More than 1 million people displaced in Myanmar: UN | News
Almost 700,000 people forced to flee their homes due to violence since February 2021 military coup.
Post-coup violence has pushed the number of displaced people in Myanmar to more than one million for the first time, the United Nations said, warning of “dire” conditions as the monsoon approaches and fighting rages.
Almost 700,000 people have been forced to flee their homes since the toppling of Aung San Suu Kyi’s government on February 1, 2021, the UN Office for the Coordination of Humanitarian Affairs (UNOCHA) said on Tuesday.
Civilian militias have formed to fight back against the coup across the country, and the military government has responded with an onslaught that rights groups say includes razing villages, mass extrajudicial killings and air attacks on civilians.
The violence has added to an estimated 346,000 people already displaced before the coup.
That includes those affected by long-running conflicts with ethnic rebel groups along the Thai and Chinese borders, and Rohingya Muslims forced from their homes during a brutal 2017 crackdown.
More than 12,000 civilian properties are estimated to have been burned or destroyed since the coup, UNOCHA said, with the approaching monsoon rains threatening more misery for those living in displacement camps.
More than 300,000 of those displaced since the coup were from the northwestern Sagaing region, where fighters clash regularly with the military, it added.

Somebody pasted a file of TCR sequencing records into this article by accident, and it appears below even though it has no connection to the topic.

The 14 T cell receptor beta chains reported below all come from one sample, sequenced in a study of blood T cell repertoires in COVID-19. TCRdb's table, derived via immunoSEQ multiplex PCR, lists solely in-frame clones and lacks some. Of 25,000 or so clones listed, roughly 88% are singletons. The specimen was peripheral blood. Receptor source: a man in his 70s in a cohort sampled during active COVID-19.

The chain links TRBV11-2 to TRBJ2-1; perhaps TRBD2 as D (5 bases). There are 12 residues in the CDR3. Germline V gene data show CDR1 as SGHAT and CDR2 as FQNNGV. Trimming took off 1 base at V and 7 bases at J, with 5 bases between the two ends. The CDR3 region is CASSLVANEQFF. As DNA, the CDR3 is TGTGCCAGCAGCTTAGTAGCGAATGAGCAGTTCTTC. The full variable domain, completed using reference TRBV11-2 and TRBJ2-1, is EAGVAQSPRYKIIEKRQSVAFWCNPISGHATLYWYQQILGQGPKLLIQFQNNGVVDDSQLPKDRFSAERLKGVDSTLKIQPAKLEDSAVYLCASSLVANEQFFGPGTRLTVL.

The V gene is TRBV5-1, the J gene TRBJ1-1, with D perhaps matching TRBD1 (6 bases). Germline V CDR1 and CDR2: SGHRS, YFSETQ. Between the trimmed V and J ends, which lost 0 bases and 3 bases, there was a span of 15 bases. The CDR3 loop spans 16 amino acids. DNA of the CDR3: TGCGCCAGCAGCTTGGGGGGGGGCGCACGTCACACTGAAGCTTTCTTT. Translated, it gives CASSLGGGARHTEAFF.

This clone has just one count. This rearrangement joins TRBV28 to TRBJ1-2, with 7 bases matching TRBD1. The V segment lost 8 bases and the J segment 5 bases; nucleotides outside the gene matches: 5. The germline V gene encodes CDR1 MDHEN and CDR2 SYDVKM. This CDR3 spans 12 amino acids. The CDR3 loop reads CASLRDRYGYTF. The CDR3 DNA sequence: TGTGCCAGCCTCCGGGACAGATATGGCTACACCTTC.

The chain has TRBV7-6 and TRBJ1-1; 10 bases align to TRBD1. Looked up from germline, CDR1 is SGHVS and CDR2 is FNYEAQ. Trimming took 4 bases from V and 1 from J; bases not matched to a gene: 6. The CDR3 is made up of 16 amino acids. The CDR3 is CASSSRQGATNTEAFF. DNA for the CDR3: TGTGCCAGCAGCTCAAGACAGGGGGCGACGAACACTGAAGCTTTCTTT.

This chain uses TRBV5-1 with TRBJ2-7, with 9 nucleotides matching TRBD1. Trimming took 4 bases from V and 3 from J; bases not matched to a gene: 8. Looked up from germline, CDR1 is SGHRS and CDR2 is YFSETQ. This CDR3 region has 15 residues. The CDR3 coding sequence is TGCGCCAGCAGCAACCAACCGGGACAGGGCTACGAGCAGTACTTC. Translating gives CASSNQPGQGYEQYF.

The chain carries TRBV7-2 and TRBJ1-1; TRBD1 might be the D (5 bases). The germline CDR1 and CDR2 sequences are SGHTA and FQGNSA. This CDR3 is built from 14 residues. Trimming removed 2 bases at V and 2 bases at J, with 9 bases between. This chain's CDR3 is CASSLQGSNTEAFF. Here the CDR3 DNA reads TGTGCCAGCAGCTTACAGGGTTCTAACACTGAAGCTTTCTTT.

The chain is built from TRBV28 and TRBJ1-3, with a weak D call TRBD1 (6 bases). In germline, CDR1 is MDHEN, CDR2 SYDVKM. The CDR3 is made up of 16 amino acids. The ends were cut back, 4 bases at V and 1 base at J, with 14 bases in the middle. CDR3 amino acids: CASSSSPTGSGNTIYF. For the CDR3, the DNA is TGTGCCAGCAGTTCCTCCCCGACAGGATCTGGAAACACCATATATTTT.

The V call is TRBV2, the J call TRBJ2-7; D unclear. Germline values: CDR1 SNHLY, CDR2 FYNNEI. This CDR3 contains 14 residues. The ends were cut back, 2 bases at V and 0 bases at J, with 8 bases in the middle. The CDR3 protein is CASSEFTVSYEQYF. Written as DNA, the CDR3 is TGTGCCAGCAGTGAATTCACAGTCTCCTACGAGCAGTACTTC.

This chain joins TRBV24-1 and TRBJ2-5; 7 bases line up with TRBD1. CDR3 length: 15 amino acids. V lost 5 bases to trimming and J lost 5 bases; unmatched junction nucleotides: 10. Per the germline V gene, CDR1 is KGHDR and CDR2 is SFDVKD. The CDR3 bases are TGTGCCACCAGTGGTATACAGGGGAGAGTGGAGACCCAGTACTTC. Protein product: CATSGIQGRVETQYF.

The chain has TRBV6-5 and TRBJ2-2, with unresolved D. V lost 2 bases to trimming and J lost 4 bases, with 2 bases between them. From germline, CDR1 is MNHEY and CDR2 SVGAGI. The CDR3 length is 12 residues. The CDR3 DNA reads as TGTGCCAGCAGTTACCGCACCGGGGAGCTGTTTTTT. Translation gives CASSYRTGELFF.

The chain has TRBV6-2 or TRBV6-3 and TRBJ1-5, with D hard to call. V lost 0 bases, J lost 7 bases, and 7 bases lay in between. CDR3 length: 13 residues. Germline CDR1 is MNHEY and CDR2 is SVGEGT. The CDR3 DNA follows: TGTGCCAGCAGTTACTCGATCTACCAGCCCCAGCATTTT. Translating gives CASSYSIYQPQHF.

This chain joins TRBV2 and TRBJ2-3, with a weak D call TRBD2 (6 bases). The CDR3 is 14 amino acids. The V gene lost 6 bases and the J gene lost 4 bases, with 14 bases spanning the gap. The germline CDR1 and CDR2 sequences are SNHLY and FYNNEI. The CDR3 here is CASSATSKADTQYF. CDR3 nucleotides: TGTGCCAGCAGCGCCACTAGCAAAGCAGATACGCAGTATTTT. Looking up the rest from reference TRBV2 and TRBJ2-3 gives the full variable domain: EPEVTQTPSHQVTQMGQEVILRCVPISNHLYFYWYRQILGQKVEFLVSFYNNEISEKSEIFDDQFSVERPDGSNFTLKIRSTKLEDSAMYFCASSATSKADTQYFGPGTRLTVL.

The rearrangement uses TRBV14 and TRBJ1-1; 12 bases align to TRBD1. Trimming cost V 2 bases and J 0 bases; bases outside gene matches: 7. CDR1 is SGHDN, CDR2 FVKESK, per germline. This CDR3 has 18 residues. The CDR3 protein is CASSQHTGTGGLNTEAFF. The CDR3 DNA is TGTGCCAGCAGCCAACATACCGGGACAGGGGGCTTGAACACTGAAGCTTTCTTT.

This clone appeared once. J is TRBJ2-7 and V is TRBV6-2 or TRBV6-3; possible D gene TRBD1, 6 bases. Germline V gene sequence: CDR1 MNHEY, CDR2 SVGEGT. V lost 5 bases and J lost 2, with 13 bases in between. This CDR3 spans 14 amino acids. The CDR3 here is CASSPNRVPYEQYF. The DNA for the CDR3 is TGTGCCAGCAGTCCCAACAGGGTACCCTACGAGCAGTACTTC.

The UN noted that authorities had cut mobile data services across much of Sagaing and neighbouring Magway – another hotspot – and that there were “restrictions” in place affecting the transport of rice, medicine and fuel.
“Reports suggest there remains a dire need for health services, food, and relief items and shelter in these areas,” it said.
Diplomatic efforts to end the crisis are moribund.
A “consensus” brokered last year by the Association of Southeast Asian Nations aimed at facilitating dialogue between the military and its opponents and the delivery of humanitarian aid has been largely ignored by the military government.
In March, military government chief Senior General Min Aung Hlaing said the military would “annihilate until the end” its opponents.
More than 1,800 people have been killed and nearly 13,000 arrested in the military’s crackdown on dissent since the coup, according to a local monitoring group, and more than 100 journalists have been arrested.
On Friday, a court in Myanmar sentenced former leader Aung San Suu Kyi to five years in jail after finding her guilty in the first of 11 corruption cases against her for allegedly accepting gold and cash payments totalling $600,000.
She has denied the charges, calling the allegations “absurd”.